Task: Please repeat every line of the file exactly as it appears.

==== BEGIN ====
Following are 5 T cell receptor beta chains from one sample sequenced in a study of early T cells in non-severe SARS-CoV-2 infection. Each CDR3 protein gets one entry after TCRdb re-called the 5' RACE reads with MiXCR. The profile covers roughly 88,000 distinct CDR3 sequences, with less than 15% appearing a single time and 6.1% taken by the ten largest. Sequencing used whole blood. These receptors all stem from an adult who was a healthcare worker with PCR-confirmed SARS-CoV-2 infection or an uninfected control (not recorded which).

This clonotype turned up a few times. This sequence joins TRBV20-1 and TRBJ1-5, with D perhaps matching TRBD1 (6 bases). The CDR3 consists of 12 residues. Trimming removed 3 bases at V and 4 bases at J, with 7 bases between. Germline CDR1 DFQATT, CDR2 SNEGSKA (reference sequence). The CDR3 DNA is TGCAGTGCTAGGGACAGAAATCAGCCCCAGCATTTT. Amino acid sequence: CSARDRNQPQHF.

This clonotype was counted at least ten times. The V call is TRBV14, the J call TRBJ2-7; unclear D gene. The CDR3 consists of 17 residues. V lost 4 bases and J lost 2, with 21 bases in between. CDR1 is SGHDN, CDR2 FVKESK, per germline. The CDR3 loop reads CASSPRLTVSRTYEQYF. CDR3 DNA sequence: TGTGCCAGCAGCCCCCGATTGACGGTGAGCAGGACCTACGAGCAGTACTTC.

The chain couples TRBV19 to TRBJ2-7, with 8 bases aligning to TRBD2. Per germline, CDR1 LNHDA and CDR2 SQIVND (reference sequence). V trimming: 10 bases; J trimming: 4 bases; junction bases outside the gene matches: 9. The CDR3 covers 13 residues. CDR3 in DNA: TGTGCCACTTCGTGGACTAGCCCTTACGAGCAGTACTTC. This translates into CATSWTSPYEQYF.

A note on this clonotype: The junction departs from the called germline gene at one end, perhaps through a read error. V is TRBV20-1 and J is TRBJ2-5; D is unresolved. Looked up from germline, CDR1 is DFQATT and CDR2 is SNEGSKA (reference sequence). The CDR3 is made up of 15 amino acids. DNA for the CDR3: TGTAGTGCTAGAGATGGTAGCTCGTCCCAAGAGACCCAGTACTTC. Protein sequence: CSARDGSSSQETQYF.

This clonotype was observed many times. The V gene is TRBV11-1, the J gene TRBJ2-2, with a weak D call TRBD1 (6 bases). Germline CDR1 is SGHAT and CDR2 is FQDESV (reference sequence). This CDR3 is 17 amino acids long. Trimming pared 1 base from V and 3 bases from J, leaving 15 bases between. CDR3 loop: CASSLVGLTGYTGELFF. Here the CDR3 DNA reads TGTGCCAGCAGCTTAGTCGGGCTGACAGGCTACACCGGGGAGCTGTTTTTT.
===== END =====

Following are 5 T cell receptor beta chains from one sample sequenced in a study of early T cells in non-severe SARS-CoV-2 infection. Each CDR3 protein gets one entry after TCRdb re-called the 5' RACE reads with MiXCR. The profile covers roughly 88,000 distinct CDR3 sequences, with less than 15% appearing a single time and 6.1% taken by the ten largest. Sequencing used whole blood. These receptors all stem from an adult who was a healthcare worker with PCR-confirmed SARS-CoV-2 infection or an uninfected control (not recorded which).

This clonotype turned up a few times. This sequence joins TRBV20-1 and TRBJ1-5, with D perhaps matching TRBD1 (6 bases). The CDR3 consists of 12 residues. Trimming removed 3 bases at V and 4 bases at J, with 7 bases between. Germline CDR1 DFQATT, CDR2 SNEGSKA (reference sequence). The CDR3 DNA is TGCAGTGCTAGGGACAGAAATCAGCCCCAGCATTTT. Amino acid sequence: CSARDRNQPQHF.

This clonotype was counted at least ten times. The V call is TRBV14, the J call TRBJ2-7; unclear D gene. The CDR3 consists of 17 residues. V lost 4 bases and J lost 2, with 21 bases in between. CDR1 is SGHDN, CDR2 FVKESK, per germline. The CDR3 loop reads CASSPRLTVSRTYEQYF. CDR3 DNA sequence: TGTGCCAGCAGCCCCCGATTGACGGTGAGCAGGACCTACGAGCAGTACTTC.

The chain couples TRBV19 to TRBJ2-7, with 8 bases aligning to TRBD2. Per germline, CDR1 LNHDA and CDR2 SQIVND (reference sequence). V trimming: 10 bases; J trimming: 4 bases; junction bases outside the gene matches: 9. The CDR3 covers 13 residues. CDR3 in DNA: TGTGCCACTTCGTGGACTAGCCCTTACGAGCAGTACTTC. This translates into CATSWTSPYEQYF.

A note on this clonotype: The junction departs from the called germline gene at one end, perhaps through a read error. V is TRBV20-1 and J is TRBJ2-5; D is unresolved. Looked up from germline, CDR1 is DFQATT and CDR2 is SNEGSKA (reference sequence). The CDR3 is made up of 15 amino acids. DNA for the CDR3: TGTAGTGCTAGAGATGGTAGCTCGTCCCAAGAGACCCAGTACTTC. Protein sequence: CSARDGSSSQETQYF.

This clonotype was observed many times. The V gene is TRBV11-1, the J gene TRBJ2-2, with a weak D call TRBD1 (6 bases). Germline CDR1 is SGHAT and CDR2 is FQDESV (reference sequence). This CDR3 is 17 amino acids long. Trimming pared 1 base from V and 3 bases from J, leaving 15 bases between. CDR3 loop: CASSLVGLTGYTGELFF. Here the CDR3 DNA reads TGTGCCAGCAGCTTAGTCGGGCTGACAGGCTACACCGGGGAGCTGTTTTTT.